In projects 10491-10499, the Chodera lab takes a look at mTOR, a serine/threonine kinase. The MTOR gene was originally discovered in yeast in 1991 and named TOR1/2 because it was the target of rapamycin, an anti-fungal small molecule isolated from the soil of Easter Island in the 1970s. In 1994, the mammalian target of rapamycin (mTOR) was discovered by Drs. Sabatini, Snyder, Abraham, and Schreiber.
mTOR integrates multiple signal inputs to control processes such as cell growth and metabolism, among others. Due to its role in controlling a number of cellular processes, mTOR has clinical significance in neurodegenerative diseases, diabetes and cancer. In the Chodera lab, we are working with the Hsieh lab at MSKCC to understand mTOR’s role in cancer and the development of new and better therapeutics that target it.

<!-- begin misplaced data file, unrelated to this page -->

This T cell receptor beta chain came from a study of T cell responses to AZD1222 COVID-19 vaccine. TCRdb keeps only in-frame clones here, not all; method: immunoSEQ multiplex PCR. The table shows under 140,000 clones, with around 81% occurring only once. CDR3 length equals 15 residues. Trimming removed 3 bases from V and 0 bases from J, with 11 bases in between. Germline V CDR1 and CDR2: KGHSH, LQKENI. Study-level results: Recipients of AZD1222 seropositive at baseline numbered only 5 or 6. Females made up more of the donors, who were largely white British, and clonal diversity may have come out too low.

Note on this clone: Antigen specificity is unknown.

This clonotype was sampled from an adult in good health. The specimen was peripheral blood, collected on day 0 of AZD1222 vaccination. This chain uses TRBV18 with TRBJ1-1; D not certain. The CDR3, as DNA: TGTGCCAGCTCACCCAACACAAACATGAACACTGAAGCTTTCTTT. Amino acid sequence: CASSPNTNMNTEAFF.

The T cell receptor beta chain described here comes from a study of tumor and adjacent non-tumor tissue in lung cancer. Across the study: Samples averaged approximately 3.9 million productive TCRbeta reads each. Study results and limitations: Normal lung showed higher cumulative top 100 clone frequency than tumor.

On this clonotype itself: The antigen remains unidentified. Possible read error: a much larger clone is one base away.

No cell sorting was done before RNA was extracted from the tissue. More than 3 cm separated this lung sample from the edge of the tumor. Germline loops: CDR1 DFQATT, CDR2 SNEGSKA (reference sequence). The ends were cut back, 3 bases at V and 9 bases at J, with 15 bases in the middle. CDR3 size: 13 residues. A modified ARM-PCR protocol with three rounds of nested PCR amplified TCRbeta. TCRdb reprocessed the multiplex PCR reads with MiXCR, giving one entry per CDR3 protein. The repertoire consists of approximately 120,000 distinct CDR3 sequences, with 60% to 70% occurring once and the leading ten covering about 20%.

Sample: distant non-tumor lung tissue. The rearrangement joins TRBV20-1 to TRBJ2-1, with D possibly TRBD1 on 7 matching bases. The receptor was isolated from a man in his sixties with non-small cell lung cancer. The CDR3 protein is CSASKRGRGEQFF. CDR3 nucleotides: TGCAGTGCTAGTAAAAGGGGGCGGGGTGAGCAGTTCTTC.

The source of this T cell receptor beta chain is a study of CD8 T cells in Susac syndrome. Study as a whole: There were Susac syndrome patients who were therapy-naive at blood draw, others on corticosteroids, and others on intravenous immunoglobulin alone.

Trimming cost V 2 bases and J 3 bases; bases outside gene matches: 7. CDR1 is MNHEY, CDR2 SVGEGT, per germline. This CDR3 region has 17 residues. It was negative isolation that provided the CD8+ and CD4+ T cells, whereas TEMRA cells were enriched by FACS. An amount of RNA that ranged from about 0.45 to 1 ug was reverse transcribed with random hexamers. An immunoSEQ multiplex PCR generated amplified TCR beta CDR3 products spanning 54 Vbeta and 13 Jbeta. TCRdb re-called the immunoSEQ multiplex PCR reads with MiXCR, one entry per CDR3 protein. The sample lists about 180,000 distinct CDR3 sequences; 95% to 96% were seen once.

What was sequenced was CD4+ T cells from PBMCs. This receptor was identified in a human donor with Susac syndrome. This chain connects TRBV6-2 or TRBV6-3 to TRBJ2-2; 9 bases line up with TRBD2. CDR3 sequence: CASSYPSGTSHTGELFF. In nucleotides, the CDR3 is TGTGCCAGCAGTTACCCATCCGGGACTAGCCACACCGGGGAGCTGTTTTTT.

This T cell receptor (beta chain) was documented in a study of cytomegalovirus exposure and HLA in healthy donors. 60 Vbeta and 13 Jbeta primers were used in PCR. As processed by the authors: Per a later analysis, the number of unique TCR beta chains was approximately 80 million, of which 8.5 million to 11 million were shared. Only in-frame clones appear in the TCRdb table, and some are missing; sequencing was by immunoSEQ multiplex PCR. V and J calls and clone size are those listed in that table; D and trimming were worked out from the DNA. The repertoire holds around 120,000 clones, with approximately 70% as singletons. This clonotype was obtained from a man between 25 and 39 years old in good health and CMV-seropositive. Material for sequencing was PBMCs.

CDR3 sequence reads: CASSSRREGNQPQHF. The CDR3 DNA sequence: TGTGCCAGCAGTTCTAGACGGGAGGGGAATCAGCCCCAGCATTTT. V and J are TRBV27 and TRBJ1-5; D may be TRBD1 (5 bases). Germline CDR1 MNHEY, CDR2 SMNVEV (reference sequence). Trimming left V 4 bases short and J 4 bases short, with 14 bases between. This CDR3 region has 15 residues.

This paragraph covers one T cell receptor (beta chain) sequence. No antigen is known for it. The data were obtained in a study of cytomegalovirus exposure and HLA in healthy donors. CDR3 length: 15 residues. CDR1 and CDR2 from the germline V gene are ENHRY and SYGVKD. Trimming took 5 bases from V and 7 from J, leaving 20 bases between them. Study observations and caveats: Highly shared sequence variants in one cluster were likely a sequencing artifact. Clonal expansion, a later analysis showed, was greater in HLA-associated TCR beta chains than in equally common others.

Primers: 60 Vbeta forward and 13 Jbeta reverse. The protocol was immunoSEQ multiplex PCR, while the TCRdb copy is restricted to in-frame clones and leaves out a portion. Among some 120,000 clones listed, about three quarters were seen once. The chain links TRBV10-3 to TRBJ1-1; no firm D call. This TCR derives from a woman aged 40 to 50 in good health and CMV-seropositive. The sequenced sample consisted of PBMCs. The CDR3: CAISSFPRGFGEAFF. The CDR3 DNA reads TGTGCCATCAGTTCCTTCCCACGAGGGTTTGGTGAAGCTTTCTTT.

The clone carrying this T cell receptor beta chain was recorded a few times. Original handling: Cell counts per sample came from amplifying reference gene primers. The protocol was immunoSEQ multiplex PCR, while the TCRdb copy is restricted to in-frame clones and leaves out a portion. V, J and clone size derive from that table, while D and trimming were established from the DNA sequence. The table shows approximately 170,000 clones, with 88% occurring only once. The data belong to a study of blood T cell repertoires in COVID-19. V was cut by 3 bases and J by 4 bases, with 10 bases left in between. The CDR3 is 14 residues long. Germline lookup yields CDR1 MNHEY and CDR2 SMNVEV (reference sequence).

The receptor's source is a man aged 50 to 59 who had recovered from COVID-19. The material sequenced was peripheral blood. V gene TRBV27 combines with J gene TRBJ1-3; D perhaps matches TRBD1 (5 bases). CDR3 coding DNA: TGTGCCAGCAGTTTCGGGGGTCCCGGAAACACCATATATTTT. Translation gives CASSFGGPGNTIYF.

Currently, the FDA has approved treatment for metastatic clear cell Renal Cell Carcinoma (ccRCC) that includes mTOR inhibitors such as Everolimus and Temsirolimus. An effort to understand the patient-to-patient variation in response to these drugs by studying how extraordinary responders lead to the characterization of mTOR activating missense mutations in these patients. These mutants cluster in two domains of mTOR: the kinase and FAT domains. These projects will allow us to generate a model of the conformations available to mTOR and ultimately to investigate how these clinically relevant mutations might influence the protein’s structure.
Both the mTOR kinase domain and the larger construct including the FAT domain are very large systems, exploiting the latest OpenMM GPU core (0x21) and push the capabilities of latest-generation GPUs to their full extent.